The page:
I'm not a dyed-in-the-wool conspiracy theorist, but I do not trust mainstream news, in almost any form (especially commercial news, with stakeholders and profit margins to maintain), to provide me an unbiased narrative. Some outlets are kooko conservative and some are lib-tardish, and we all know which outlets fall under which category -- fine. However, no matter what specific demographic's eyeballs they are fighting for, they are all fighting for the same thing: larger market share, which leads to larger ad revenue, which leads to content delivery which aims to draw attention, not properly inform. This isn't news, obviously, but it may be news to the stakeholders when this format of news delivery fades into oblivion.

It may not be reddit that puts Fox and CNN out of business, but most people in my generation and younger feel as I do about mainstream media, and rightfully so. But the real question is whether or not crowd sourced news delivery will be able to provide a higher level of fidelity when it comes to the facts. A random user of a website, who has no journalistic training, much less an obligation or any accountability cannot be expected to perform the same as a (note, I say "good" journalist here, as my faith in actual journalists to act with any obligation to fact or accept accountability is also very low, even though I realize much of this is due to network pressure to err on the side of sensational, the end consequence is the same) good journalist should conduct him or herself.

I also am wary of individuals with malignant intentions when it comes to information dissemination; this could be official (government, corporate) disinformation, criminal intent, or just your classic 4chan neckbeard trying to stir the pot for amusement. This is the other side of the coin that allows blatant falsehoods to persist. I would argue that because there is an active component and constant communication, if there is something false posted or written, others with firsthand knowledge can refute the false claims. If I'm watching CNN, I have to rely on the same people who lied to me in the first place to put things right.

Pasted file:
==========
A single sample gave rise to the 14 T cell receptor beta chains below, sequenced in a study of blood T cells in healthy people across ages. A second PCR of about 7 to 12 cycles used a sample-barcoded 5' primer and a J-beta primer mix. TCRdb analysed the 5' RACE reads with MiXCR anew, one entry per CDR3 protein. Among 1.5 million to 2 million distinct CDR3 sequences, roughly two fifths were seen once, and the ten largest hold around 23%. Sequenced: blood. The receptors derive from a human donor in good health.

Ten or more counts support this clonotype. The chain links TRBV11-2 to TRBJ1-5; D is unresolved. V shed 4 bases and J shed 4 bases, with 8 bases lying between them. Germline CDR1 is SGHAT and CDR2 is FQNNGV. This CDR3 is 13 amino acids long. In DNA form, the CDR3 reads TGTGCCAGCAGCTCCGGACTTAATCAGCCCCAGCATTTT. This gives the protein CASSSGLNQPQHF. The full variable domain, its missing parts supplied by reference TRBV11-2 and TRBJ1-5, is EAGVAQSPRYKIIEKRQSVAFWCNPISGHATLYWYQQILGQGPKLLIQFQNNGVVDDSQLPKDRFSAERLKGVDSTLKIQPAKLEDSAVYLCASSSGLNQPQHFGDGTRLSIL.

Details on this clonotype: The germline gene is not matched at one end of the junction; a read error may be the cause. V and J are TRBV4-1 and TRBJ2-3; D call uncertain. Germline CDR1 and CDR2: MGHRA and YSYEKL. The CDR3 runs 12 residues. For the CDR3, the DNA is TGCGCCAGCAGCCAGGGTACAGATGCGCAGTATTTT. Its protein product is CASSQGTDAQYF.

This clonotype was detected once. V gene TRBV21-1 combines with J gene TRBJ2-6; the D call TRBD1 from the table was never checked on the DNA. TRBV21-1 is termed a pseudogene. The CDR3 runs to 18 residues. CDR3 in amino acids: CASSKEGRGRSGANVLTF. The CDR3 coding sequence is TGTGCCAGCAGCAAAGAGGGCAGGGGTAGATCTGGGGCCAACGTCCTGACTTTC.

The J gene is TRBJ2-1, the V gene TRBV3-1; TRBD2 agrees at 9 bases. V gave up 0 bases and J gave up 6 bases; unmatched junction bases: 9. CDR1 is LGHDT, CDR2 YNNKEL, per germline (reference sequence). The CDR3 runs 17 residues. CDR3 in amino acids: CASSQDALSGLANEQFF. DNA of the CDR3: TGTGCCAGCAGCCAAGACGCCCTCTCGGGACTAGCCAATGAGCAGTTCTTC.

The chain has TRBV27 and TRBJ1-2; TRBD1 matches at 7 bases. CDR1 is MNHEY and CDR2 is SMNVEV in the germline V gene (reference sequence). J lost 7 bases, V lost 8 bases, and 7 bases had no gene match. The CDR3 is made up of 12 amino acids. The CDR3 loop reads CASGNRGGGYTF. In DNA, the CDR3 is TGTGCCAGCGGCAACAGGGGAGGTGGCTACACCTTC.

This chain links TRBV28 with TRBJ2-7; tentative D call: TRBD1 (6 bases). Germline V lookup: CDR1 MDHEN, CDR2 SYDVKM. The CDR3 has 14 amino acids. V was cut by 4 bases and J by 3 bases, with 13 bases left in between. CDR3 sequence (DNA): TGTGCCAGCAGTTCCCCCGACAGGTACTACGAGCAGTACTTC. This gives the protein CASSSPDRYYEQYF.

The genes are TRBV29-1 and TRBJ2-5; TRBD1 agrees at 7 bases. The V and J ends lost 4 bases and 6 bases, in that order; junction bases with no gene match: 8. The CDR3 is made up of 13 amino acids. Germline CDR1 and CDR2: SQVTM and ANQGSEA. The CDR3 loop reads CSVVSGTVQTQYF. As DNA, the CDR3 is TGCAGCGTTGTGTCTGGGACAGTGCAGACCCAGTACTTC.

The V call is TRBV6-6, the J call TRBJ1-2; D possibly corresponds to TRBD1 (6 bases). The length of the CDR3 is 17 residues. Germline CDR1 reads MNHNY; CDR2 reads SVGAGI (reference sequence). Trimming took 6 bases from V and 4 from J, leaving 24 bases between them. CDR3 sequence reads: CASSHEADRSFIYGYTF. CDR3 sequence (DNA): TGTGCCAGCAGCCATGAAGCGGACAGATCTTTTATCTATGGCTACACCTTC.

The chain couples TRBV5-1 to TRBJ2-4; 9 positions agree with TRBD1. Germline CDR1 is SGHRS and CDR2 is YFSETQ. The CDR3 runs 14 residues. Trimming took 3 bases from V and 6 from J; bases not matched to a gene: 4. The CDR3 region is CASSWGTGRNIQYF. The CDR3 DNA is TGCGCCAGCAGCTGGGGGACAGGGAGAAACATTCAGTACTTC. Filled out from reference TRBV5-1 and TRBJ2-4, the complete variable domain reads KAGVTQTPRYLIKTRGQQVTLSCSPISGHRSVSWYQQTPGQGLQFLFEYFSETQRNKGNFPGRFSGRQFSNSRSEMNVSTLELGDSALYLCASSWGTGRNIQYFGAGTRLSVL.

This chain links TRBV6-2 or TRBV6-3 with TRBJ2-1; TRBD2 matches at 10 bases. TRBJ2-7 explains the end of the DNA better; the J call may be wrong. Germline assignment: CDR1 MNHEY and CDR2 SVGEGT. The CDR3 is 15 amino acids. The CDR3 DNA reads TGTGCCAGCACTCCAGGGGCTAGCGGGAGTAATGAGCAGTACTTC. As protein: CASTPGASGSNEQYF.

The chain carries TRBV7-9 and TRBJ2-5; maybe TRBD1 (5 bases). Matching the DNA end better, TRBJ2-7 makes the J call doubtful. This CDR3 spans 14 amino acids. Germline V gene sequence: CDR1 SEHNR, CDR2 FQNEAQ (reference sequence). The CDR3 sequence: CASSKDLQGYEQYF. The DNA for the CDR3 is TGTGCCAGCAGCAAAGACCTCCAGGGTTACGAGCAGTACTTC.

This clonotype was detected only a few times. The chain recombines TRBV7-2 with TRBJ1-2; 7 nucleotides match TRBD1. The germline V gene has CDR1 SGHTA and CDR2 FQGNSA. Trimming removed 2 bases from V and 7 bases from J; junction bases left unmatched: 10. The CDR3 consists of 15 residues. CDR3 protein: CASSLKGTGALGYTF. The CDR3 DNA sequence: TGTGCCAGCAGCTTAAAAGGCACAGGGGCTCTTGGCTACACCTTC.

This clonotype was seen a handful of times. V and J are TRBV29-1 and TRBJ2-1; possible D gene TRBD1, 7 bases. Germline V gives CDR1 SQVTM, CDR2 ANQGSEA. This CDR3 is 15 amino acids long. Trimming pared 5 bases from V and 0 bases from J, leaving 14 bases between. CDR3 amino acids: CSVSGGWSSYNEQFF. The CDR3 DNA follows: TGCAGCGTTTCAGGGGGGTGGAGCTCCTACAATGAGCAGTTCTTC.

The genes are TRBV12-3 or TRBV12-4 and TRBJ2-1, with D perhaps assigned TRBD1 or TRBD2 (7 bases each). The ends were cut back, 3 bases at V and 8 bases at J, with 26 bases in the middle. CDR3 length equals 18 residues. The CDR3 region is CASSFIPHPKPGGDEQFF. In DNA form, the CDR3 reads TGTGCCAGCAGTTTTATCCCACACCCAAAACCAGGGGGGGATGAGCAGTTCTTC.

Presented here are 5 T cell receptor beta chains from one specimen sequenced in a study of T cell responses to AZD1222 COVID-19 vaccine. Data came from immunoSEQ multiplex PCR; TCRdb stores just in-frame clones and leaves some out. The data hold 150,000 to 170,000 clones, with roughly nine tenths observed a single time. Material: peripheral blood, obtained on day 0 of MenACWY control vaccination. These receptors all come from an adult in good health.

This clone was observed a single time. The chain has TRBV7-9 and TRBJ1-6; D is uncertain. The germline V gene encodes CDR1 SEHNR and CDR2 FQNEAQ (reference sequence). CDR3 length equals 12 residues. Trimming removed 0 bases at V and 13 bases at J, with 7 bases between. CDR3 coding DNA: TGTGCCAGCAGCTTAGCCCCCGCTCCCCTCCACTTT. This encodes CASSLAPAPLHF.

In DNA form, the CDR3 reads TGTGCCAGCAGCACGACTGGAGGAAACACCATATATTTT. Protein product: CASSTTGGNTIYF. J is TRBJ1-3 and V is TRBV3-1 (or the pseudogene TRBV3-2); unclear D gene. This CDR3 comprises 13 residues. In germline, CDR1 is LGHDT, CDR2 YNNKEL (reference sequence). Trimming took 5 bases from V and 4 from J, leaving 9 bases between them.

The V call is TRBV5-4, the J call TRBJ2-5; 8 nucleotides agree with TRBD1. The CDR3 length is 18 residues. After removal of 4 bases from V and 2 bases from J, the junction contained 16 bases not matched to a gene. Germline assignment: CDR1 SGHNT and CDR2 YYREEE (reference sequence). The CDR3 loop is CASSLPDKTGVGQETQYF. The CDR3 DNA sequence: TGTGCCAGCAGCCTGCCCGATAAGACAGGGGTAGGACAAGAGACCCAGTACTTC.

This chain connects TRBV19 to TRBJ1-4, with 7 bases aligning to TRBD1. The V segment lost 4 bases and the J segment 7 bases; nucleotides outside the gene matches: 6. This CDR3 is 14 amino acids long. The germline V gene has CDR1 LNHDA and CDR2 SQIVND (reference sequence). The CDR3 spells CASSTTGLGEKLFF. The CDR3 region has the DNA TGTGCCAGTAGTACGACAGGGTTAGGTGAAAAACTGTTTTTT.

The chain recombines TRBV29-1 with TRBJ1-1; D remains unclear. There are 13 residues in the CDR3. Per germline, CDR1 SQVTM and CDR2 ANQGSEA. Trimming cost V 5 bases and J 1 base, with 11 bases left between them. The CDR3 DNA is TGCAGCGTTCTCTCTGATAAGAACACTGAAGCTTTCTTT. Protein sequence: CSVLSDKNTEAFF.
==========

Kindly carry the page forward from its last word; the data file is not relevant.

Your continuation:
This past week also saw some of the downsides that can come from people that fancy themselves as a modern day Hardy Boy or Nancy Drew. Numerous false identifications were made, which of course, led to Facebook pages being besieged by wishes of ill will. Before the FBI released images of the suspects in the Boston bombing, there were numerous threads with people providing their own analysis of available footage and still images. This is not, in my opinion, closely related to the capability of a forum to provide a higher level of news delivery, but is indicative of the impatient tendencies that reside in us all. It would happen on the internet whether or not these live update threads were being created and maintained as events unfold.  

The bottom line is this: when a large news event happens I no longer turn turn on the television, nor do I go to an explicitly all news website (the exception is the BBC site if the event is off US soil) but for now, I go to reddit. In the future, who knows what forum will be available, but it won't be anything CNN, FOX, MSNBC or their ilk have to offer.

Saturday, February 16, 2013

Ureters are patent bilaterally and the mucosa is pink and moist.

When I was making the rounds across the country for various medical school admission interviews, they all, for the most part blend into one black and blue cheap suit day filled with nervous, forced smiles. All the schools have little idiosyncrasies in terms of how they run the day, but you can expect the information session, the tour of the facilities and then the actual interview -- usually in this order. One school, which hosted me for what was my second or third interview had a tour guide who was not a student, which was the case in all of my other interviews. I might not remember this fact, if it were not for the guide telling our group, while touring the cadaver lab that he/she suffered from a terminal disease, and was trying to get the school to allow her to donate her body to the cadaver lab. This struck me, and a few of my fellow interviewees as strange as we gave each other sidelong glances to make sure we weren't the only ones surprised by this.